Changes Require Changing

Posted by Al Foxx on January 01, 2000
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Category : Acceptence, Blog, Change

Abrupt Changes Have you learned to use the power of acceptance to change your attitude? Can you change a negative attitude to positive so you keep dancing, even in the rain? Awakening from my coma to find my place in the world had completely changed due to my head injury and full blown physical disability required me to do some additional changing. Before the unexpected changes, I loved life. After the changes, I despised life. I hated it. Did

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Run, Pass or Kick?

Posted by Mark Sorrels on January 01, 2000
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Category : Blog, Leadership

Years ago Ford Motor Company sponsored a football competition for young boys called Punt, Pass and Kick.  Well, today, I am writing about “Run, Pass or Kick?”  There are several offensive ways to score in football.  You can run with the ball or pass the ball across the goal line.  You can also kick the ball through the uprights of the goalpost.  Now to be sure, kicking the ball scores fewer points than the other

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Constructive feedback gains more results when done in a consistent manner. It creates better relationships built from trust and respect. When leaders are constructive, they have better chances of their team members hearing them. When leaders are being negative, demeaning or demoralizing, they are most likely creating distance and anger. Common practices which are most often utilized for providing feedback include the following: Always start with a positive statement. Avoid attacking or judging personal characteristics.

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  I recently chatted with a man who works for Southwest Airlines, a company widely known for its positive corporate culture . . . and its dramatic success. This man’s face lit up as he described the things that Herb Kelleher, Southwest’s founder, had done to create a culture that celebrates people and their successes. He said that he and his friends love working for Southwest. “It’s the quality of our leadership,” he told me;

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The Economics of Putting People First in Corporate Leadership, Part Two By Jack Lannom In my previous post, I defined economics as the science of human choice, necessitated by the circumstances of limited means. What does “the science of human choice” have to do with putting people first? Simple: the connection is in the choices we make. And the People First philosophy encourages us to choose to seek the well-being of others before we seek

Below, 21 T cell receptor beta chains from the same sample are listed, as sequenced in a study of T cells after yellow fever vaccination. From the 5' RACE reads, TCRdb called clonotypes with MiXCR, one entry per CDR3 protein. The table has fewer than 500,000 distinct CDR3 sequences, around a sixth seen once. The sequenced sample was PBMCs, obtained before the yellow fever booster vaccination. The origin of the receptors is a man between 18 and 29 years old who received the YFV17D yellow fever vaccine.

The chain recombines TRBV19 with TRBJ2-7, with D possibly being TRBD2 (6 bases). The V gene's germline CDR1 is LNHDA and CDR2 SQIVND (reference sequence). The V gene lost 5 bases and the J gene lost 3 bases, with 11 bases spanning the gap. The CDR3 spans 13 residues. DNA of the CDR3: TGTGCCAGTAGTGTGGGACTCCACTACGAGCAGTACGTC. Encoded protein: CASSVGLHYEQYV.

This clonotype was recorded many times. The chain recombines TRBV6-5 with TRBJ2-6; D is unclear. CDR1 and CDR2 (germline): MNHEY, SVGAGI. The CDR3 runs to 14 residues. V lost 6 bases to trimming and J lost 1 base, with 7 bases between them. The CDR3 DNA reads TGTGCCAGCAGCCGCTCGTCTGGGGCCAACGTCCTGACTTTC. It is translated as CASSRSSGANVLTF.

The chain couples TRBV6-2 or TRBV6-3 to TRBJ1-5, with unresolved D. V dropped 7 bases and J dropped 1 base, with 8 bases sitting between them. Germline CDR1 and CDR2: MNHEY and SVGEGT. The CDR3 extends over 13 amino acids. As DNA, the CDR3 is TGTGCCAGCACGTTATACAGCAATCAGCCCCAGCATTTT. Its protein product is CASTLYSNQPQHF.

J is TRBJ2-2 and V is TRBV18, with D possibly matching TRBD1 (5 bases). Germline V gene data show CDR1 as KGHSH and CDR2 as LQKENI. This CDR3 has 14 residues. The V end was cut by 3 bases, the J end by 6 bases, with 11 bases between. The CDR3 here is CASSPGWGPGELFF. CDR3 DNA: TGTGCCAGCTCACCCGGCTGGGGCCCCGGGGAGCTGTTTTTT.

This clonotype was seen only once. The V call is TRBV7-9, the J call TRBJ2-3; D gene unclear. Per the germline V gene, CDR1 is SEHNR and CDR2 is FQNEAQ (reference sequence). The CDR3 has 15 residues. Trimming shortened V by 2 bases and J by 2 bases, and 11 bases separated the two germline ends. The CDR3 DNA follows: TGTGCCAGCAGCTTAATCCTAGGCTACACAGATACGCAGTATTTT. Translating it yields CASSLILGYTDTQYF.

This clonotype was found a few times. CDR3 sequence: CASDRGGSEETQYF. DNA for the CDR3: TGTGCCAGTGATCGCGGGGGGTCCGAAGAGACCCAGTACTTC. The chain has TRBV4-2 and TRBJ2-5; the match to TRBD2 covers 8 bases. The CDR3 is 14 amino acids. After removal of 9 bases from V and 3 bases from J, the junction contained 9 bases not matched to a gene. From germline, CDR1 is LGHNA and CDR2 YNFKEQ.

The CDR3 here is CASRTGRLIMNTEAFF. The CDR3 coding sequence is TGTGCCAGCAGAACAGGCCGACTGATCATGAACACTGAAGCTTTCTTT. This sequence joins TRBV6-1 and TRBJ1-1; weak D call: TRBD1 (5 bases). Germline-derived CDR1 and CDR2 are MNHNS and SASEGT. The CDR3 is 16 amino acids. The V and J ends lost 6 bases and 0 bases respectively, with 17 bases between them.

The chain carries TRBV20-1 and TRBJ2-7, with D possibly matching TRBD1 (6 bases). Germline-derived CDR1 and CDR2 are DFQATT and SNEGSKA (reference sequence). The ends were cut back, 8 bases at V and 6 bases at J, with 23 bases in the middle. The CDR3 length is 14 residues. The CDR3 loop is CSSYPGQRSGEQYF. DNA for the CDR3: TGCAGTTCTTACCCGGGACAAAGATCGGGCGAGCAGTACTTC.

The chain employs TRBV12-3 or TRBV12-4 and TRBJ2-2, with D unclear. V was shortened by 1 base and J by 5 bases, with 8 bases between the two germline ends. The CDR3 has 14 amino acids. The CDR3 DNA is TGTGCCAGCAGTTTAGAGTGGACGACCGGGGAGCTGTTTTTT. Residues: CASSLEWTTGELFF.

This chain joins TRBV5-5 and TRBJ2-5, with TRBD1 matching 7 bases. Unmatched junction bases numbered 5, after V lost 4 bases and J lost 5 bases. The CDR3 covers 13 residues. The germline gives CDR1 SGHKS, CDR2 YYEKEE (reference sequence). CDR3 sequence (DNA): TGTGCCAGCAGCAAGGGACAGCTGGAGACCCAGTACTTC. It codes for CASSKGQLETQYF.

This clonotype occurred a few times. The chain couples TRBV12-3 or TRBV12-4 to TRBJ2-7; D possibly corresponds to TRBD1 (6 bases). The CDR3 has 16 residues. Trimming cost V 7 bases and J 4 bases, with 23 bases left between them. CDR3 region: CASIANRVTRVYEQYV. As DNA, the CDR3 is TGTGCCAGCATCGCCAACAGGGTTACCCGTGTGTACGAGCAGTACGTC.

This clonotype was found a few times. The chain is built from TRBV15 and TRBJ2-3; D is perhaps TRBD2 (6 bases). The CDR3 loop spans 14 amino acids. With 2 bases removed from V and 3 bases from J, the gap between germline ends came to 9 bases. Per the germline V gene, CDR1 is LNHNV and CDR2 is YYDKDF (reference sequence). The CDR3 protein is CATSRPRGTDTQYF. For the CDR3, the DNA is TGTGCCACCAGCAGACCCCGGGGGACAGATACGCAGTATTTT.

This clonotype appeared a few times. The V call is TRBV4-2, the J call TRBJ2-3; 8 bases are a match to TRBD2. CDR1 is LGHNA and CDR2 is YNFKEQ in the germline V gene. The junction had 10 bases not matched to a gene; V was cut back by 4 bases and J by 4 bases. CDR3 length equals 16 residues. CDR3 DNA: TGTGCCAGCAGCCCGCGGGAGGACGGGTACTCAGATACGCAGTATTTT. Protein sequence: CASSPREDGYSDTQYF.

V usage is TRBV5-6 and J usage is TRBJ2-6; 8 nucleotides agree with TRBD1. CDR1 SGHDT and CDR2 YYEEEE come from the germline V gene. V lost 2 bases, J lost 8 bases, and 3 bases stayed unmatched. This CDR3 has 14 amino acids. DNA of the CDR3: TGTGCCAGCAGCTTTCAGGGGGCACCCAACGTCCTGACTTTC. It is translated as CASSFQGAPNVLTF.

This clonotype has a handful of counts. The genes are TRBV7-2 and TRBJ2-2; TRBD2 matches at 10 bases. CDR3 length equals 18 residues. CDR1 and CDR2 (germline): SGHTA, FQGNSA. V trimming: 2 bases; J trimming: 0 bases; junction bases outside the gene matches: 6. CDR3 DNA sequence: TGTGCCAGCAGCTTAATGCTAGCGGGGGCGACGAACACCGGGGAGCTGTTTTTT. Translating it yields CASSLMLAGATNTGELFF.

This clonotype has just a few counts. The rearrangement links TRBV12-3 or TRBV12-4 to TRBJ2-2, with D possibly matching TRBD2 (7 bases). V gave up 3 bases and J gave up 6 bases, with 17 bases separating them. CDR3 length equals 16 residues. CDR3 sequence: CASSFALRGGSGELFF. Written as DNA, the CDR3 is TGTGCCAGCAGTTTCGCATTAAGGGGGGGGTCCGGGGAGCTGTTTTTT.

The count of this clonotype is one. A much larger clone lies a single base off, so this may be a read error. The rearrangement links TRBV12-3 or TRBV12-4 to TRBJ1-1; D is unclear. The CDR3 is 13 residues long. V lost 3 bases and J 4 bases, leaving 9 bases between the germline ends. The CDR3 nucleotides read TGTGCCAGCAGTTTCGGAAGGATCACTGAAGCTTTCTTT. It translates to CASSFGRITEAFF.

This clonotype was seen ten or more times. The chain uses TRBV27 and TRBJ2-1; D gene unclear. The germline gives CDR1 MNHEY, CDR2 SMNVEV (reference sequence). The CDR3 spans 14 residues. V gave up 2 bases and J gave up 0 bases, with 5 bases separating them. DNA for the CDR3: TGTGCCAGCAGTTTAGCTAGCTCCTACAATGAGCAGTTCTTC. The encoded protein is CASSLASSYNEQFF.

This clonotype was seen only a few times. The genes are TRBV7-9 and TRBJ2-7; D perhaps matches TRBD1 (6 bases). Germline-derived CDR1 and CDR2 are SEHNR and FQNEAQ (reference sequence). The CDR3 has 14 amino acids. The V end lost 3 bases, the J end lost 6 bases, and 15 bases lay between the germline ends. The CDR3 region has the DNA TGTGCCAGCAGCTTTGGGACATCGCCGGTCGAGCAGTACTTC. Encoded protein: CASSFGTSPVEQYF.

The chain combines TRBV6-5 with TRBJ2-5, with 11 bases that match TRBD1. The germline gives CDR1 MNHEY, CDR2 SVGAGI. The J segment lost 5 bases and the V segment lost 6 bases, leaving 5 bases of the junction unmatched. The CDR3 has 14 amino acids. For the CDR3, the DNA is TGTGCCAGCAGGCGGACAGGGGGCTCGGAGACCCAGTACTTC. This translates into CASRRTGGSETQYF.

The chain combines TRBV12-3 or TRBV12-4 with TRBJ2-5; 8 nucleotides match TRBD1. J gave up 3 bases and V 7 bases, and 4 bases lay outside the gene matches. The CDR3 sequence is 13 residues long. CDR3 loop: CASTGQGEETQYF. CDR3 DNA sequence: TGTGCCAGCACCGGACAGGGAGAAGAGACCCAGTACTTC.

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The Economics of Putting People First in Corporate Leadership, Part Three By Jack Lannom I’ve been talking about the solid economic practice of putting people first in Organizational Leadership. I introduced you to Dr. Adam Grant of the Wharton School and showed you how his philosophy echoes the wisdom of the ages: Let no one seek his own, but each one the other’s well-being. I also showed you how two companies—Southwest Airlines and Wegmans—have employed this philosophy

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BLACK BELT LEADERSHIP Black Belt Leader as Martial Artist “Do not look upon this world with fear and loathing. Bravely face whatever the gods offer.” — Morihei Ueshiba, the founder of Aikido                                                                                         

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Strategies to Change

Posted by Al Foxx on January 01, 2000
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Category : Blog, Change

Changing What You See  If you put me in charge of any of the large or small rehab facilities where I’ve helped create and shape goals by sharing my experience, strength, humor and hope, I’d want the staff to teach  rehabilitating clients this simple attitude changing strategy: Don’t fight it-trust the process. Look for ways to grow. Disabilities can devastate your mindset. Reframe your perspective. Have healthy self talk. Look for ways to help others. Don’t Fight Change-Trust the Process The

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Have you ever sat in a meeting where people were afraid to share information that would redirect the focus of a project or change a decision about an investment? When the meeting was over, people left knowing that a different course of action could make a real difference in the outcome.When was the best solution discussed? Usually behind closed doors and away from the decision-makers that REALLY NEED TO KNOW! These decision-makers hold the purse strings

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The Economics of Putting People First, Conclusion By Jack Lannom I’ve been talking about the philosophy of putting people first and the ages-old exhortation: “Let no one seek his own, but each one the other’s well-being.” If you missed any of the posts, you can get caught up here, here, and here. So what should they be teaching in business schools? Adam Grant is teaching it at the Wharton School: we should look to give

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